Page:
public MyException(SomeData data) : base(GetMessage(data), GetInner(data)) {...}
static Exception GetInner(SomeData data) {...} // <===== your type creation here!
static string GetMessage(SomeData data) {...}
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The Exception class has an overloaded constructor accepting the inner exception as a parameter:

Exception exc = new Exception("message", new Exception("inner message"));

Is this what you are looking for?

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Exception exceptionWithMoreInfo = new Exception("extra info", ex);

would be normal practice assuming you've trapped an exception to which you'd like to add more information before bubbling up.

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1  
This doesn't help you in the exception's ctor, though. –  Joey Sep 23 '09 at 15:45

Isn't InnerException supposed to be set when using the Exception(string, Exception) constructor? I think it's by design that you can't change this otherwise but you can always defer to the appropriate constructor at construction time:

class MyException : Exception {
    public MyException()
        : base("foo", new Exception("bar"))
    {
        ...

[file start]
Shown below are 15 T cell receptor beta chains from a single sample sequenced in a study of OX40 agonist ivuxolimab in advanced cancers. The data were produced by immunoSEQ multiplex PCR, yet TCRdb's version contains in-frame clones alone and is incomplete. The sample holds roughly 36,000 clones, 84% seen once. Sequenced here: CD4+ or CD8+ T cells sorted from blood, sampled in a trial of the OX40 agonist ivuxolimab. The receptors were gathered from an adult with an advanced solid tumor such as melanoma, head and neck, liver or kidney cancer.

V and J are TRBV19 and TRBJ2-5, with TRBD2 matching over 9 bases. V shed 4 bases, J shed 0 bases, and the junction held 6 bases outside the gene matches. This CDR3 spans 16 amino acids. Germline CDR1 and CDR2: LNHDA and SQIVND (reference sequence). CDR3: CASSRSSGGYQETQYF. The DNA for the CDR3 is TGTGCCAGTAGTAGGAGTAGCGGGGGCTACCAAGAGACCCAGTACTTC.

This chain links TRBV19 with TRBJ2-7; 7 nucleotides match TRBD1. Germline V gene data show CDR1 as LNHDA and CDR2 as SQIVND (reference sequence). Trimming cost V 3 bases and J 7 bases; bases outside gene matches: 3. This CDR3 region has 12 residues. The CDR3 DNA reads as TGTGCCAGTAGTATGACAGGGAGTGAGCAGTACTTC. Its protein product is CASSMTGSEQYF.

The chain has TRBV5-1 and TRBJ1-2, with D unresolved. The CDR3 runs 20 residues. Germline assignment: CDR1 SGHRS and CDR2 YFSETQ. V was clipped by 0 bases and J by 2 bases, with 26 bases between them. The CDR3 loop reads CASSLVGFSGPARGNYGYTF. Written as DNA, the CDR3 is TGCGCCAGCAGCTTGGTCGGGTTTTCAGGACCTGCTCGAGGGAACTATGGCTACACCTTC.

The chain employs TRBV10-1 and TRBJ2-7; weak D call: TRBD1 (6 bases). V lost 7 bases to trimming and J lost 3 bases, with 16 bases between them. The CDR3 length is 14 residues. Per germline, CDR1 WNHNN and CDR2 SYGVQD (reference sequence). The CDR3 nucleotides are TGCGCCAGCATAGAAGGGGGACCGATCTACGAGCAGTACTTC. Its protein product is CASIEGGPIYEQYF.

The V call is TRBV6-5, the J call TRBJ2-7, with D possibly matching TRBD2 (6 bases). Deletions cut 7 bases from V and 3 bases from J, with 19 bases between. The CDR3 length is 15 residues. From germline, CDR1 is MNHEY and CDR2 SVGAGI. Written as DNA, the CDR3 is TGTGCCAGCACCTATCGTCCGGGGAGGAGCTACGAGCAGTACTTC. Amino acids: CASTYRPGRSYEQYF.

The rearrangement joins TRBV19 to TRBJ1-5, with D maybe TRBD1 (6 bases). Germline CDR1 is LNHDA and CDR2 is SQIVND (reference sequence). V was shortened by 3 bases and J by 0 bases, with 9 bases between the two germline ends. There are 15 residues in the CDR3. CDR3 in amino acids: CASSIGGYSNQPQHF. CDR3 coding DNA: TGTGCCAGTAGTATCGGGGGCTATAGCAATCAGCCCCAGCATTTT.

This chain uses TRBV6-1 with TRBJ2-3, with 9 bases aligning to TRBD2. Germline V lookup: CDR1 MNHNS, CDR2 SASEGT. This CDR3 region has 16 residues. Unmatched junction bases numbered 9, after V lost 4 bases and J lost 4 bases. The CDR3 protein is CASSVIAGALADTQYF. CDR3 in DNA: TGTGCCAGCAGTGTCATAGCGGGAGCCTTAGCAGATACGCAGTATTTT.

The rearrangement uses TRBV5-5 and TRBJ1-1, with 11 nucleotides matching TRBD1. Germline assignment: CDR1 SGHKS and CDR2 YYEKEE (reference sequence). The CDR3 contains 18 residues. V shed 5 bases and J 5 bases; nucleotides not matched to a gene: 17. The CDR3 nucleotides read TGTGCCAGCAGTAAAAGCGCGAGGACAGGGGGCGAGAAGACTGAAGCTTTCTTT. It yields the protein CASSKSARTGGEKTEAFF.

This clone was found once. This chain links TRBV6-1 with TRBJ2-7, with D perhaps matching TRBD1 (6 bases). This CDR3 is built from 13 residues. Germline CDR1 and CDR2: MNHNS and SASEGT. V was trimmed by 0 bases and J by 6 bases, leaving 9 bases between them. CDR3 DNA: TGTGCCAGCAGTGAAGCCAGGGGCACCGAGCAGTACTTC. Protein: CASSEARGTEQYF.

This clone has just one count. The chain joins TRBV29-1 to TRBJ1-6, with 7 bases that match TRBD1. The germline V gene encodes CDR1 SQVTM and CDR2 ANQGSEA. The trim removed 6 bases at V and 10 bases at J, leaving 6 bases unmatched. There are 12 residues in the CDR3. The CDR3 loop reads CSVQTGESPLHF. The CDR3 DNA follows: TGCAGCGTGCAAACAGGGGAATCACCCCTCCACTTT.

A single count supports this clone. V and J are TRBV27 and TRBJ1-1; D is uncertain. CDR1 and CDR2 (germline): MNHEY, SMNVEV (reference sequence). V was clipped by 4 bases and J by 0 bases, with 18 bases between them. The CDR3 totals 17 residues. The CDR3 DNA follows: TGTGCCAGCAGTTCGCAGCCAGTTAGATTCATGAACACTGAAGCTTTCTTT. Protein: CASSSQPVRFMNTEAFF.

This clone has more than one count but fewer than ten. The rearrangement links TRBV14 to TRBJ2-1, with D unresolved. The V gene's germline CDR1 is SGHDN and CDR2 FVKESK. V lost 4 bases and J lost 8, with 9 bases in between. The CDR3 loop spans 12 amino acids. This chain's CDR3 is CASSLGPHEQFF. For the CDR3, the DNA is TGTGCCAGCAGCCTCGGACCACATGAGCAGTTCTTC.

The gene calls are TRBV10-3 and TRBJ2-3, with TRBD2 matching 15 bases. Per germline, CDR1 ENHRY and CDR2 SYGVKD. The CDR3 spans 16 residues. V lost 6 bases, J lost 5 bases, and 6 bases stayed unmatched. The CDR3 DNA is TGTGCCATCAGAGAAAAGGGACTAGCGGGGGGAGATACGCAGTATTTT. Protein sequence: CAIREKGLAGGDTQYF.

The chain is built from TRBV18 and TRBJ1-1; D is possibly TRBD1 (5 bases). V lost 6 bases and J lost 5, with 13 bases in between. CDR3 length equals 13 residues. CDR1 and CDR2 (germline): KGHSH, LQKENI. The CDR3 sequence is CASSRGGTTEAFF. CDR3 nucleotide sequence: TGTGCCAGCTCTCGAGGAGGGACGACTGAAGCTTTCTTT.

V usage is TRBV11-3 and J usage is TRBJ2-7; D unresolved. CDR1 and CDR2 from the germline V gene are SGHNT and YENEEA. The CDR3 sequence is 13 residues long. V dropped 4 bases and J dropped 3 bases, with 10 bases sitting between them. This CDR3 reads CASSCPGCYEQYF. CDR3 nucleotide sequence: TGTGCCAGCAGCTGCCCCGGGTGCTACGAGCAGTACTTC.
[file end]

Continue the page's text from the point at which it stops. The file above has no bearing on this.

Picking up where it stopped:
}

    ...
}

I think you shouldn't ever break the exception chain in your code since that usually leads to errors you will never find again.

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If I understand your question you want to do something like this:

Exception ex = new Exception("test");
Exception innerEx = new Exception("inner");
ex.GetType().GetField("_innerException", BindingFlags.NonPublic | BindingFlags.Instance).SetValue(ex, innerEx);

If you are in the constructor of an object that inherits from Exception you would use this instead of the first ex.

But this may not be the best way to handle whatever it is you are trying to handle.

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What's wrong with Exception innerEx = new Exception("inner"); Exception ex = new Exception("test", innerEx); ? –  John Saunders Oct 5 '09 at 15:13
    
He is trying to modify the object ex which was not created in the context, I create it just for the purpose of demoing. Actually in his case he is trying to modify the this instance. –  Paulo Manuel Santos Oct 5 '09 at 16:12
    
+1: This answered my own rather silly question of how to force an exception's inner exception to be itself, thus causing fun things like having the ToString() method trigger a stack overflow. –  Brian Dec 18 '09 at 19:49

Use Redgate's Reflector to find the field. I doubt the Exception implementation will ever change... But it is a risk!

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Why would you doubt this? What basis do you have for making this assessment? If I were Microsoft, I'd change the implementation just to spite fools who depend on internal implementation details of other people's classes. –  John Saunders Oct 5 '09 at 15:12
    
Based on the amount of such details that have changed over the past framework updates? –  NT_ Oct 9 '09 at 14:20
    
@John: Good thing you're not working for MS then! –  Scooterville Jul 9 '10 at 14:02